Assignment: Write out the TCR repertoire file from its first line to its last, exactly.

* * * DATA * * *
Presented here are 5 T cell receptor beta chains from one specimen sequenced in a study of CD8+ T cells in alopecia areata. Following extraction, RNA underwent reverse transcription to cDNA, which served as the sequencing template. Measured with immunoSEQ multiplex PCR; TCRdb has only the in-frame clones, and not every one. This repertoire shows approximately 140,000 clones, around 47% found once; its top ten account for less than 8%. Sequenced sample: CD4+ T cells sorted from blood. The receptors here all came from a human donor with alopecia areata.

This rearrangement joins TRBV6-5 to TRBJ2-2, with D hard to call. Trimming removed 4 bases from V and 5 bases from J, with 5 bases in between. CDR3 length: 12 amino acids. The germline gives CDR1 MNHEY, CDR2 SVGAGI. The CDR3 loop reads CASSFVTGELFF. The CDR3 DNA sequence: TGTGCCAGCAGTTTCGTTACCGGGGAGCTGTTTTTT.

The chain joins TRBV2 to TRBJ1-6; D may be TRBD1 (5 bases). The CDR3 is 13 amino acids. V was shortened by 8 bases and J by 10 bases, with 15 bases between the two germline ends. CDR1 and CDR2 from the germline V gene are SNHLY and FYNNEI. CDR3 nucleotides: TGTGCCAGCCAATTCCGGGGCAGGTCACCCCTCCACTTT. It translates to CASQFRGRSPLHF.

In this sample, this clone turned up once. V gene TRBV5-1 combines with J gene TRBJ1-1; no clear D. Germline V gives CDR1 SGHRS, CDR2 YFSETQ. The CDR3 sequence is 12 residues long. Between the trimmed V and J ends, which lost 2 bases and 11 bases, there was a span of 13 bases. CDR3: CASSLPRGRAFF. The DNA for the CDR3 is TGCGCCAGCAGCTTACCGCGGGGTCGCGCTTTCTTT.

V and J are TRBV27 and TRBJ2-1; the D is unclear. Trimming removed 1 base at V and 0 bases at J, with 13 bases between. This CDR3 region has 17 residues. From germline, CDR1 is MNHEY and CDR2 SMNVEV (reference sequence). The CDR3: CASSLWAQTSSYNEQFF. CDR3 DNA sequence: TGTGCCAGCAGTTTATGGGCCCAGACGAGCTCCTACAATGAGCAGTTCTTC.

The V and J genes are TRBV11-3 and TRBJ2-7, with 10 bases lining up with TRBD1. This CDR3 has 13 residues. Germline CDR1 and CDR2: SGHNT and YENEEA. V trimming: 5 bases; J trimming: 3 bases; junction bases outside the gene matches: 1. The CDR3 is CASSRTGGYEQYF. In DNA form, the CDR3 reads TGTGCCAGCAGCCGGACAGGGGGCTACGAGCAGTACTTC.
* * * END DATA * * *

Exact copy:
Presented here are 5 T cell receptor beta chains from one specimen sequenced in a study of CD8+ T cells in alopecia areata. Following extraction, RNA underwent reverse transcription to cDNA, which served as the sequencing template. Measured with immunoSEQ multiplex PCR; TCRdb has only the in-frame clones, and not every one. This repertoire shows approximately 140,000 clones, around 47% found once; its top ten account for less than 8%. Sequenced sample: CD4+ T cells sorted from blood. The receptors here all came from a human donor with alopecia areata.

This rearrangement joins TRBV6-5 to TRBJ2-2, with D hard to call. Trimming removed 4 bases from V and 5 bases from J, with 5 bases in between. CDR3 length: 12 amino acids. The germline gives CDR1 MNHEY, CDR2 SVGAGI. The CDR3 loop reads CASSFVTGELFF. The CDR3 DNA sequence: TGTGCCAGCAGTTTCGTTACCGGGGAGCTGTTTTTT.

The chain joins TRBV2 to TRBJ1-6; D may be TRBD1 (5 bases). The CDR3 is 13 amino acids. V was shortened by 8 bases and J by 10 bases, with 15 bases between the two germline ends. CDR1 and CDR2 from the germline V gene are SNHLY and FYNNEI. CDR3 nucleotides: TGTGCCAGCCAATTCCGGGGCAGGTCACCCCTCCACTTT. It translates to CASQFRGRSPLHF.

In this sample, this clone turned up once. V gene TRBV5-1 combines with J gene TRBJ1-1; no clear D. Germline V gives CDR1 SGHRS, CDR2 YFSETQ. The CDR3 sequence is 12 residues long. Between the trimmed V and J ends, which lost 2 bases and 11 bases, there was a span of 13 bases. CDR3: CASSLPRGRAFF. The DNA for the CDR3 is TGCGCCAGCAGCTTACCGCGGGGTCGCGCTTTCTTT.

V and J are TRBV27 and TRBJ2-1; the D is unclear. Trimming removed 1 base at V and 0 bases at J, with 13 bases between. This CDR3 region has 17 residues. From germline, CDR1 is MNHEY and CDR2 SMNVEV (reference sequence). The CDR3: CASSLWAQTSSYNEQFF. CDR3 DNA sequence: TGTGCCAGCAGTTTATGGGCCCAGACGAGCTCCTACAATGAGCAGTTCTTC.

The V and J genes are TRBV11-3 and TRBJ2-7, with 10 bases lining up with TRBD1. This CDR3 has 13 residues. Germline CDR1 and CDR2: SGHNT and YENEEA. V trimming: 5 bases; J trimming: 3 bases; junction bases outside the gene matches: 1. The CDR3 is CASSRTGGYEQYF. In DNA form, the CDR3 reads TGTGCCAGCAGCCGGACAGGGGGCTACGAGCAGTACTTC.